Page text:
Next-Gen MacBook Air, iPad Mini To Drive Mini-LED Display Revolution To Lower Price Points
Apple has already embraced mini LED technology on its 12.9-inch iPad Pro
, which touts what the company calls a Liquid Retina XDR display. Portions of the screen can get as bright as 1,600 nits (full-screen brightness checks in at 1,000 nits). Looking ahead, Apple has plans of expanding mini LED displays to more products, including the MacBook Air and iPad mini.
Mini LED technology
is exactly what it sounds like—it uses much smaller LEDs than a conventional LED display. This in turn allows for many more dimming zones as part of the full array backlight configuration, to ultimately provide brighter images with less of a halo effect (where light spills out from an object or subject), and deeper black levels.
This is not the same as micro LED, which ditches the backlight and is poised to really give OLED a run for its money. But in the meantime, mini LED is one heck of a stopgap solution, if you want to call it that. And it is going to show up on more Apple products.
In a note investors, prominent Apple analyst Ming-Chi Kuo says a new MacBook Air with a 13.3-inch mini LED display
will be unveiled around the middle of next year. So the size will be the same as the current generation MacBook Air with a custom M1 processor inside, but the display will be a different type (and of course there will be other hardware changes, likely including an M2 processor).
Meanwhile, industry sources who spoke with Digitimes
say Apple is also planning to upgrade its iPad mini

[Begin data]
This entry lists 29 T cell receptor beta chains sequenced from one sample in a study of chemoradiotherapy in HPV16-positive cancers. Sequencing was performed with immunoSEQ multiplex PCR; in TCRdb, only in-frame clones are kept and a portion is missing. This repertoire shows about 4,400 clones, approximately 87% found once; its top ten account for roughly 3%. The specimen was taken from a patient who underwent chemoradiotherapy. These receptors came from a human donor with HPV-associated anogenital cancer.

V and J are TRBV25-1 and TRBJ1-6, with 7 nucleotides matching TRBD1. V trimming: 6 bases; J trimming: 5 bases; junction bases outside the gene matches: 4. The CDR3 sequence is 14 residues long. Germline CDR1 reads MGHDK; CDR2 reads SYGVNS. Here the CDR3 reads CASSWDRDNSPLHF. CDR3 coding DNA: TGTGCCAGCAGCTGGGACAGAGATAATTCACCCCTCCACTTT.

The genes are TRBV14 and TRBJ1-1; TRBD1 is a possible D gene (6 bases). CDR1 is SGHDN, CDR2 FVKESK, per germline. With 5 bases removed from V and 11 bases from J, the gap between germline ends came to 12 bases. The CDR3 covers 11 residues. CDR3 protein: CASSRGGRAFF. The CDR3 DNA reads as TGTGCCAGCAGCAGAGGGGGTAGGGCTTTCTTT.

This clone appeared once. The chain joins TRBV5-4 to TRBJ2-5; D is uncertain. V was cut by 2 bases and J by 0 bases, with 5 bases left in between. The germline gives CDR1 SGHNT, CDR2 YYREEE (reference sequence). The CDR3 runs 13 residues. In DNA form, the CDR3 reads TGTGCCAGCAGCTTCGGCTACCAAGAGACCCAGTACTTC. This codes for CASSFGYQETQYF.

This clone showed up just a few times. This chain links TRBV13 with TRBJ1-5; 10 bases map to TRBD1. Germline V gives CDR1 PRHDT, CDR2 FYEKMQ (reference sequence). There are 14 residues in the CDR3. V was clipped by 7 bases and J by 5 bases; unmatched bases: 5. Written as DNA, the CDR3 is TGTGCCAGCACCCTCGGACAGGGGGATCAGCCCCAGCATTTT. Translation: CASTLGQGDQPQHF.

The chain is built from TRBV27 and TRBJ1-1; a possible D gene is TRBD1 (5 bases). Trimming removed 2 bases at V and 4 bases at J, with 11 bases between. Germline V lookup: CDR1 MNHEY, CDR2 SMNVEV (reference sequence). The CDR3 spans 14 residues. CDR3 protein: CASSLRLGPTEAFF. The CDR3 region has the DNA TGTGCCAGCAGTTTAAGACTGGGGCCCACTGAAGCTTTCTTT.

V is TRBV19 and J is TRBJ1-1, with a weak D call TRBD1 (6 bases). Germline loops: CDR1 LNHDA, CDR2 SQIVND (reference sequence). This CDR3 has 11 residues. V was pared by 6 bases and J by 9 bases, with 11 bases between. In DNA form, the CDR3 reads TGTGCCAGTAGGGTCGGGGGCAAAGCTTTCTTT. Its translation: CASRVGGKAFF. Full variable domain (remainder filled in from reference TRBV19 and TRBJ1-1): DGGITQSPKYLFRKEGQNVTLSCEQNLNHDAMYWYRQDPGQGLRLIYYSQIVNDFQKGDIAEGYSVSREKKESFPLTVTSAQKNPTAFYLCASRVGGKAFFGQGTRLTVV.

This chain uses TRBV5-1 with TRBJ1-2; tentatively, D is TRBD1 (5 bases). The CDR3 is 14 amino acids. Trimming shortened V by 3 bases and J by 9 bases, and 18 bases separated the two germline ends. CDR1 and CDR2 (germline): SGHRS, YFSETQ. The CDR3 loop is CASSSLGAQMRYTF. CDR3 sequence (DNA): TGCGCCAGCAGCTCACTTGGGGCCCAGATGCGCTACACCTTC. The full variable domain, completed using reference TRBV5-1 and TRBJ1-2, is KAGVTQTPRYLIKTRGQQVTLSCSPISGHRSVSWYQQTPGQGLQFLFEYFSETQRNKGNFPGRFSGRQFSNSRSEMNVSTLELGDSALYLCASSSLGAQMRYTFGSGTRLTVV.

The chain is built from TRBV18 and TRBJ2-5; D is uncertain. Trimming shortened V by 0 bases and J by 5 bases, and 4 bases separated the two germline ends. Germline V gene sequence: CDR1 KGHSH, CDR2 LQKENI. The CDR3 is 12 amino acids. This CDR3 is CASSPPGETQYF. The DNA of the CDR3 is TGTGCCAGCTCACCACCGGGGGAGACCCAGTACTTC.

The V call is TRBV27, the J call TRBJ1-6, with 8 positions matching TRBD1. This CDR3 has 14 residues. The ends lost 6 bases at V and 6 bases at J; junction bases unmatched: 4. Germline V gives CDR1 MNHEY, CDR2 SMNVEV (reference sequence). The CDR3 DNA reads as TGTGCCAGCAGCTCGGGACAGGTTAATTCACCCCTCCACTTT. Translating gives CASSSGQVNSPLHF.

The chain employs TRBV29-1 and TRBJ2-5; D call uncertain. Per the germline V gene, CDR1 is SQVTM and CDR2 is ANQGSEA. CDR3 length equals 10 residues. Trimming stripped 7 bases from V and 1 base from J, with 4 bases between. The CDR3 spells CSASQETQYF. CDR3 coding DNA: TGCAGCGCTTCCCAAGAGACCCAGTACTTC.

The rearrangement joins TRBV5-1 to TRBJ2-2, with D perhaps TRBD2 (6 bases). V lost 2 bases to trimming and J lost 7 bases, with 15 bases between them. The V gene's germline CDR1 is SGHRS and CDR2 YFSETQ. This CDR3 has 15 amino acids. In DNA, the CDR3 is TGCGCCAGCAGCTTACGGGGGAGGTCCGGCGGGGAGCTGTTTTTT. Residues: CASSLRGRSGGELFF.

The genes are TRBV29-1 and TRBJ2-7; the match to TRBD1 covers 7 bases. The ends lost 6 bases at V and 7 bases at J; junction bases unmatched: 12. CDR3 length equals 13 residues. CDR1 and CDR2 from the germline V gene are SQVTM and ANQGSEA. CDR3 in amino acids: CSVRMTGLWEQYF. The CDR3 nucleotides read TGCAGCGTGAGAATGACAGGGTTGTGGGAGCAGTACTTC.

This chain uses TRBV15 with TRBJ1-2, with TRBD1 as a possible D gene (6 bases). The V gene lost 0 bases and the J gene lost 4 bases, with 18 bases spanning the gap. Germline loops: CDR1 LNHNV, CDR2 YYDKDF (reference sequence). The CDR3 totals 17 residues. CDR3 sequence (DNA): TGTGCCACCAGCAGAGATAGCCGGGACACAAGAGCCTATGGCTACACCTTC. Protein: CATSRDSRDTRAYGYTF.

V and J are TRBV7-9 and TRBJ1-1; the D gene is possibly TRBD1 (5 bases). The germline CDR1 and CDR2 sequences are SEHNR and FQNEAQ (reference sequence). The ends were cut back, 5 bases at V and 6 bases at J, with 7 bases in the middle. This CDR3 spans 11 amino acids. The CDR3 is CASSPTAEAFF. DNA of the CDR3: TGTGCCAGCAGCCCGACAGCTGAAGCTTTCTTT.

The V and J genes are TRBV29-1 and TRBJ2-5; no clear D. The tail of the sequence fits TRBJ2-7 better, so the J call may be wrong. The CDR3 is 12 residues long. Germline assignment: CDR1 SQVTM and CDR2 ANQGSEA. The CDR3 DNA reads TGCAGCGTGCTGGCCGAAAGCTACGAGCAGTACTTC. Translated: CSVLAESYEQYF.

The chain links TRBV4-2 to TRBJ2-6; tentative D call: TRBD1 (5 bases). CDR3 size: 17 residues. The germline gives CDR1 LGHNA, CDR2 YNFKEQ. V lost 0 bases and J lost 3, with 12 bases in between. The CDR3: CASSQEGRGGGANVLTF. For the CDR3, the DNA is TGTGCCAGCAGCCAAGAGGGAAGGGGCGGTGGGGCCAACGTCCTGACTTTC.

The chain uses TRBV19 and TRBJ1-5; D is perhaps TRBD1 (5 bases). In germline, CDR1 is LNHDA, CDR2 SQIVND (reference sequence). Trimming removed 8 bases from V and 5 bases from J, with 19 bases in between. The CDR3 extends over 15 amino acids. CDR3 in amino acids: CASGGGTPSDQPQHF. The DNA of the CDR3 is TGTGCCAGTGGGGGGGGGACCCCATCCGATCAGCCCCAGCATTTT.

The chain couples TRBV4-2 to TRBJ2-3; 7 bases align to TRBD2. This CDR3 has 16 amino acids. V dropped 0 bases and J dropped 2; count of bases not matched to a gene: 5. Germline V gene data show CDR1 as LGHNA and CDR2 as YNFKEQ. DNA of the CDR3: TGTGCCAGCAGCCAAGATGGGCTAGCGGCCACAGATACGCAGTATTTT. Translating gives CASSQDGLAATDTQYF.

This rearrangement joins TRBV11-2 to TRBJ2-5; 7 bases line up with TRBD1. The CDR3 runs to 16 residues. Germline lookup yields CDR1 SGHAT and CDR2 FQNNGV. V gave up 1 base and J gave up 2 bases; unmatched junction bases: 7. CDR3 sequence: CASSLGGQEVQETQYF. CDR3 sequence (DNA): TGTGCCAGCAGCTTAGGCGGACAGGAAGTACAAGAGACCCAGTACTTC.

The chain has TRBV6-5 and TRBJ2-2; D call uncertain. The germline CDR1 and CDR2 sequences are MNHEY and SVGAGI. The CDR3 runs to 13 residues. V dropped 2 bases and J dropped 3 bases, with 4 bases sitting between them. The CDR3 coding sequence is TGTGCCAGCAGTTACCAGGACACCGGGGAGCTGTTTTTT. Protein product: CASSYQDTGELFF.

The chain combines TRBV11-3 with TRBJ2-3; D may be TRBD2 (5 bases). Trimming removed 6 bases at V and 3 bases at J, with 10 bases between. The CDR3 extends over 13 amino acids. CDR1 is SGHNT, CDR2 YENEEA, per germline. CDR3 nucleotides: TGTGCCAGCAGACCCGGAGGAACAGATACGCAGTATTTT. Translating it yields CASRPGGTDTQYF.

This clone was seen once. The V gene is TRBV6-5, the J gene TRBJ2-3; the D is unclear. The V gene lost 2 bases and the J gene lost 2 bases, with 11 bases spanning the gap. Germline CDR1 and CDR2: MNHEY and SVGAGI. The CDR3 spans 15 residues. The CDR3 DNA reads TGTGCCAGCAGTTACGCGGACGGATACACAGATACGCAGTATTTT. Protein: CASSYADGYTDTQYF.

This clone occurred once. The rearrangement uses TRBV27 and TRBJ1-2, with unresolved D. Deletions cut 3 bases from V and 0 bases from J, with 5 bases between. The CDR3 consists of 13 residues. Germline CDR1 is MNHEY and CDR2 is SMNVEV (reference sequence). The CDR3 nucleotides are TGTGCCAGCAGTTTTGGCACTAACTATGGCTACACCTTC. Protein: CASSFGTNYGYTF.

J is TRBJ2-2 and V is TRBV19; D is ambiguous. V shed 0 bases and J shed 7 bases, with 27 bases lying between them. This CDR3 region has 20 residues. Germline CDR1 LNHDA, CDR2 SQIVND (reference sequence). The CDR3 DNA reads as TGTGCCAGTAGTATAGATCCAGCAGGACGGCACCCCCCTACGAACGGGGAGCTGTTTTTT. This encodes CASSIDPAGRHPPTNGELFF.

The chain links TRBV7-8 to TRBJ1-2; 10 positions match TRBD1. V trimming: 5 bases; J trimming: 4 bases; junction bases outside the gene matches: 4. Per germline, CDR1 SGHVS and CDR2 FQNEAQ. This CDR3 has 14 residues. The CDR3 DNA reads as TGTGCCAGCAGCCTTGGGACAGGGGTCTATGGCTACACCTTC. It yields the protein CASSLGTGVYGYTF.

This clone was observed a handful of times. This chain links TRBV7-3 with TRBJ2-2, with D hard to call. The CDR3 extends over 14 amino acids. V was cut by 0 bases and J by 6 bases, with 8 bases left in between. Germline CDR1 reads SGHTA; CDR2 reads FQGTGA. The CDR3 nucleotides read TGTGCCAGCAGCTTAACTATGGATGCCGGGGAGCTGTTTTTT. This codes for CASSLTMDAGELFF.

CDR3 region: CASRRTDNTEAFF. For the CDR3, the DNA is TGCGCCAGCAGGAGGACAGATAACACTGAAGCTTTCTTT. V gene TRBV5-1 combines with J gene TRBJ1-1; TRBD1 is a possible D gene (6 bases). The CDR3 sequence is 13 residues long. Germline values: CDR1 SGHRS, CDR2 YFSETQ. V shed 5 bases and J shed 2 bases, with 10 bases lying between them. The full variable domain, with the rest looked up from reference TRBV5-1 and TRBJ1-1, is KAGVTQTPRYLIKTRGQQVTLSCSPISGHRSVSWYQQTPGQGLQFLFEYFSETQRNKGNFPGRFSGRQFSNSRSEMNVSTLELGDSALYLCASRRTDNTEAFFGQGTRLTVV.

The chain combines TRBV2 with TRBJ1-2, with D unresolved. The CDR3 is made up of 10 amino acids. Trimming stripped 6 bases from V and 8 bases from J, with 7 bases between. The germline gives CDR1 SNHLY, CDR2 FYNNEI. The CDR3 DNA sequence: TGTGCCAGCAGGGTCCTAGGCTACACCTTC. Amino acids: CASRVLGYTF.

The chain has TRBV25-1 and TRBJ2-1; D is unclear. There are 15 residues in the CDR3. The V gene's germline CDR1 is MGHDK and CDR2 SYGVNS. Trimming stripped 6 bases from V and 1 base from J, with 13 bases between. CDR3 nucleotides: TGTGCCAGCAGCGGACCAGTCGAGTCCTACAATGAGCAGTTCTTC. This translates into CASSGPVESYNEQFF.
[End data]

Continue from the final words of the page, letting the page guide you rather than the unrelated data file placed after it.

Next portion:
with a mini LED display, and it will happen in the more immediate future.
"LED backlight unit (BLU) maker Radiant Opto-Electronics is expected to begin shipments for miniLED BLUs for use in new iPad mini in August 2021 as well as those for use in 14- and 16-inch MacBook Pro in August-September," the sources said.
In the past, Kuo had actually predicted Apple would ship an iPad mini with a mini LED display in 2020, but that never happened. It seems like it will only be a matter of time, though.
This is good news from a broader perspective. Expanding the reach of mini LED technology into less expensive product categories means more consumers will potentially benefit. It could also have a ripple effect, with other companies more aggressively pursuing mini LED tech.
We'll have to wait and see what price points ultimately emerge, but looking at Apple's current-gen iPad mini lineup, pricing ranges from $399 (64GB, Wi-Fi only) to $679 (256GB, Wi-Fi + cellular). The 12.9-inch iPad Pro, meanwhile, ranges from $1,099 (128GB, Wi-Fi only) to $2,399 (2TB, Wi-Fi + cellular).